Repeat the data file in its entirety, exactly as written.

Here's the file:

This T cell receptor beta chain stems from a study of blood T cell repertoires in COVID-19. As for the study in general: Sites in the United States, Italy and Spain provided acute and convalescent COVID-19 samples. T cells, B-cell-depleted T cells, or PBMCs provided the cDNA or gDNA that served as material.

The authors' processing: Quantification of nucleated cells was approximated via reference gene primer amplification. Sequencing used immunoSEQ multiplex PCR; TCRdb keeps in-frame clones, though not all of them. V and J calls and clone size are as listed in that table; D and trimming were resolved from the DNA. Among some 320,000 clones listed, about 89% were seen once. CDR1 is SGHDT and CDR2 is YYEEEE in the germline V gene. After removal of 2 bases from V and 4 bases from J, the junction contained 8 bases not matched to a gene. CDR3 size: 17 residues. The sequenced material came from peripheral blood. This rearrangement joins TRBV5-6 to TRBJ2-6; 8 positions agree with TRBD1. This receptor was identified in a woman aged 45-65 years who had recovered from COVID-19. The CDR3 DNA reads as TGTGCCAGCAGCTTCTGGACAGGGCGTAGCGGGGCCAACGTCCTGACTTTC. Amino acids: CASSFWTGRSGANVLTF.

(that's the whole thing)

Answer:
This T cell receptor beta chain stems from a study of blood T cell repertoires in COVID-19. As for the study in general: Sites in the United States, Italy and Spain provided acute and convalescent COVID-19 samples. T cells, B-cell-depleted T cells, or PBMCs provided the cDNA or gDNA that served as material.

The authors' processing: Quantification of nucleated cells was approximated via reference gene primer amplification. Sequencing used immunoSEQ multiplex PCR; TCRdb keeps in-frame clones, though not all of them. V and J calls and clone size are as listed in that table; D and trimming were resolved from the DNA. Among some 320,000 clones listed, about 89% were seen once. CDR1 is SGHDT and CDR2 is YYEEEE in the germline V gene. After removal of 2 bases from V and 4 bases from J, the junction contained 8 bases not matched to a gene. CDR3 size: 17 residues. The sequenced material came from peripheral blood. This rearrangement joins TRBV5-6 to TRBJ2-6; 8 positions agree with TRBD1. This receptor was identified in a woman aged 45-65 years who had recovered from COVID-19. The CDR3 DNA reads as TGTGCCAGCAGCTTCTGGACAGGGCGTAGCGGGGCCAACGTCCTGACTTTC. Amino acids: CASSFWTGRSGANVLTF.